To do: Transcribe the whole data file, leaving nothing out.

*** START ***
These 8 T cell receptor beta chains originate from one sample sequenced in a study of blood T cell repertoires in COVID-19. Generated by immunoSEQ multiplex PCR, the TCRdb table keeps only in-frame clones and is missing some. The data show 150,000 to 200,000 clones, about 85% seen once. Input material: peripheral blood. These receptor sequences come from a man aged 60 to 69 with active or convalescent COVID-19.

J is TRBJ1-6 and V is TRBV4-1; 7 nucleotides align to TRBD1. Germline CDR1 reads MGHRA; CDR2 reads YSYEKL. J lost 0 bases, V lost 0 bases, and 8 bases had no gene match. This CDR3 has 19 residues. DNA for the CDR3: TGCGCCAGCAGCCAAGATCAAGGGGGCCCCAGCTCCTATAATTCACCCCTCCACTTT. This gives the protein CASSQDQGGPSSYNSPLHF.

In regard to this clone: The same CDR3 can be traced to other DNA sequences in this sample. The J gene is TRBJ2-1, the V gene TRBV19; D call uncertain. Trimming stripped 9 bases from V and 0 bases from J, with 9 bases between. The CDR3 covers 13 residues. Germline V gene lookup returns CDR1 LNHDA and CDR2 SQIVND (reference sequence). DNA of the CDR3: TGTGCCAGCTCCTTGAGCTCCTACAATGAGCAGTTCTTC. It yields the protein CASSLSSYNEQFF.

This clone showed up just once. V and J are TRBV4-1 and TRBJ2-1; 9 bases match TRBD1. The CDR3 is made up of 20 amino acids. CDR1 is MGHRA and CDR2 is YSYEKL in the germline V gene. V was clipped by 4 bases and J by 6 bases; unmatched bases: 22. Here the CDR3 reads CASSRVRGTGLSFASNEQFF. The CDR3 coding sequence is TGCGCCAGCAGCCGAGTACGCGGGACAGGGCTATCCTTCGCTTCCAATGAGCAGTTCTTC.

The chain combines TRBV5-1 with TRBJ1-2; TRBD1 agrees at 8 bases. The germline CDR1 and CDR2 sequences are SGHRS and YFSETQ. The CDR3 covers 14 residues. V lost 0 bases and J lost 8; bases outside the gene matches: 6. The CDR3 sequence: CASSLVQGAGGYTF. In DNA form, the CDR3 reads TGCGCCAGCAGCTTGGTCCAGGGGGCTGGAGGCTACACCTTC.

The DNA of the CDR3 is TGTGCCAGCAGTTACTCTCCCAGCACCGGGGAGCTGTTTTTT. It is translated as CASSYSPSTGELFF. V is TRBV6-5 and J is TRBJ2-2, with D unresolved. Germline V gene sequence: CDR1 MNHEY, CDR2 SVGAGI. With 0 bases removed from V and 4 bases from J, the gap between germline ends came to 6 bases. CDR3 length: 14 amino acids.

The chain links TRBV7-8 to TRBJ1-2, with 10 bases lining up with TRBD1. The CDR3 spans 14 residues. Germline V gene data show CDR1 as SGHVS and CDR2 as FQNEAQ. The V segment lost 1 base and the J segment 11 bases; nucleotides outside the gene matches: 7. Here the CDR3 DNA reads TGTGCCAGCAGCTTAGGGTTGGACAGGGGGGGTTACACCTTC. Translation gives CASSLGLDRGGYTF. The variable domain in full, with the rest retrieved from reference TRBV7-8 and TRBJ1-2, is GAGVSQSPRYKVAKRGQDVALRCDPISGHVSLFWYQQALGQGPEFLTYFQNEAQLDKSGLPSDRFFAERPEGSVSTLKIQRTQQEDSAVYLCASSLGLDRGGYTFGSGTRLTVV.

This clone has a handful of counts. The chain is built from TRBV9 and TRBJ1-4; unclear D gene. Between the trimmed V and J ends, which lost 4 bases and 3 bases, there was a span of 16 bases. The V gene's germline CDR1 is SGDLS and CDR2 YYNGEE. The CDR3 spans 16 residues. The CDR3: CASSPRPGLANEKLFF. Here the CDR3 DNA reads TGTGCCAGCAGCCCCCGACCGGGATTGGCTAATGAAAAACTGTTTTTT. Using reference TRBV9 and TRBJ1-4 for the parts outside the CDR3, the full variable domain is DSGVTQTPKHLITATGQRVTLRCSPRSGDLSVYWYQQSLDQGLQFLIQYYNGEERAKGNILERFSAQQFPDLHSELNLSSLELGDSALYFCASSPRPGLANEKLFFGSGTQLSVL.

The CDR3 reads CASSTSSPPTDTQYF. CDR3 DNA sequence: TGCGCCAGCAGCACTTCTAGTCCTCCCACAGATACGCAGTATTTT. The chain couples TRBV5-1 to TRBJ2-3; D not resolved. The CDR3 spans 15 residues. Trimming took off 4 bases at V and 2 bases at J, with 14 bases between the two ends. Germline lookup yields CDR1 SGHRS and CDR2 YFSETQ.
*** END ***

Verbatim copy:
These 8 T cell receptor beta chains originate from one sample sequenced in a study of blood T cell repertoires in COVID-19. Generated by immunoSEQ multiplex PCR, the TCRdb table keeps only in-frame clones and is missing some. The data show 150,000 to 200,000 clones, about 85% seen once. Input material: peripheral blood. These receptor sequences come from a man aged 60 to 69 with active or convalescent COVID-19.

J is TRBJ1-6 and V is TRBV4-1; 7 nucleotides align to TRBD1. Germline CDR1 reads MGHRA; CDR2 reads YSYEKL. J lost 0 bases, V lost 0 bases, and 8 bases had no gene match. This CDR3 has 19 residues. DNA for the CDR3: TGCGCCAGCAGCCAAGATCAAGGGGGCCCCAGCTCCTATAATTCACCCCTCCACTTT. This gives the protein CASSQDQGGPSSYNSPLHF.

In regard to this clone: The same CDR3 can be traced to other DNA sequences in this sample. The J gene is TRBJ2-1, the V gene TRBV19; D call uncertain. Trimming stripped 9 bases from V and 0 bases from J, with 9 bases between. The CDR3 covers 13 residues. Germline V gene lookup returns CDR1 LNHDA and CDR2 SQIVND (reference sequence). DNA of the CDR3: TGTGCCAGCTCCTTGAGCTCCTACAATGAGCAGTTCTTC. It yields the protein CASSLSSYNEQFF.

This clone showed up just once. V and J are TRBV4-1 and TRBJ2-1; 9 bases match TRBD1. The CDR3 is made up of 20 amino acids. CDR1 is MGHRA and CDR2 is YSYEKL in the germline V gene. V was clipped by 4 bases and J by 6 bases; unmatched bases: 22. Here the CDR3 reads CASSRVRGTGLSFASNEQFF. The CDR3 coding sequence is TGCGCCAGCAGCCGAGTACGCGGGACAGGGCTATCCTTCGCTTCCAATGAGCAGTTCTTC.

The chain combines TRBV5-1 with TRBJ1-2; TRBD1 agrees at 8 bases. The germline CDR1 and CDR2 sequences are SGHRS and YFSETQ. The CDR3 covers 14 residues. V lost 0 bases and J lost 8; bases outside the gene matches: 6. The CDR3 sequence: CASSLVQGAGGYTF. In DNA form, the CDR3 reads TGCGCCAGCAGCTTGGTCCAGGGGGCTGGAGGCTACACCTTC.

The DNA of the CDR3 is TGTGCCAGCAGTTACTCTCCCAGCACCGGGGAGCTGTTTTTT. It is translated as CASSYSPSTGELFF. V is TRBV6-5 and J is TRBJ2-2, with D unresolved. Germline V gene sequence: CDR1 MNHEY, CDR2 SVGAGI. With 0 bases removed from V and 4 bases from J, the gap between germline ends came to 6 bases. CDR3 length: 14 amino acids.

The chain links TRBV7-8 to TRBJ1-2, with 10 bases lining up with TRBD1. The CDR3 spans 14 residues. Germline V gene data show CDR1 as SGHVS and CDR2 as FQNEAQ. The V segment lost 1 base and the J segment 11 bases; nucleotides outside the gene matches: 7. Here the CDR3 DNA reads TGTGCCAGCAGCTTAGGGTTGGACAGGGGGGGTTACACCTTC. Translation gives CASSLGLDRGGYTF. The variable domain in full, with the rest retrieved from reference TRBV7-8 and TRBJ1-2, is GAGVSQSPRYKVAKRGQDVALRCDPISGHVSLFWYQQALGQGPEFLTYFQNEAQLDKSGLPSDRFFAERPEGSVSTLKIQRTQQEDSAVYLCASSLGLDRGGYTFGSGTRLTVV.

This clone has a handful of counts. The chain is built from TRBV9 and TRBJ1-4; unclear D gene. Between the trimmed V and J ends, which lost 4 bases and 3 bases, there was a span of 16 bases. The V gene's germline CDR1 is SGDLS and CDR2 YYNGEE. The CDR3 spans 16 residues. The CDR3: CASSPRPGLANEKLFF. Here the CDR3 DNA reads TGTGCCAGCAGCCCCCGACCGGGATTGGCTAATGAAAAACTGTTTTTT. Using reference TRBV9 and TRBJ1-4 for the parts outside the CDR3, the full variable domain is DSGVTQTPKHLITATGQRVTLRCSPRSGDLSVYWYQQSLDQGLQFLIQYYNGEERAKGNILERFSAQQFPDLHSELNLSSLELGDSALYFCASSPRPGLANEKLFFGSGTQLSVL.

The CDR3 reads CASSTSSPPTDTQYF. CDR3 DNA sequence: TGCGCCAGCAGCACTTCTAGTCCTCCCACAGATACGCAGTATTTT. The chain couples TRBV5-1 to TRBJ2-3; D not resolved. The CDR3 spans 15 residues. Trimming took off 4 bases at V and 2 bases at J, with 14 bases between the two ends. Germline lookup yields CDR1 SGHRS and CDR2 YFSETQ.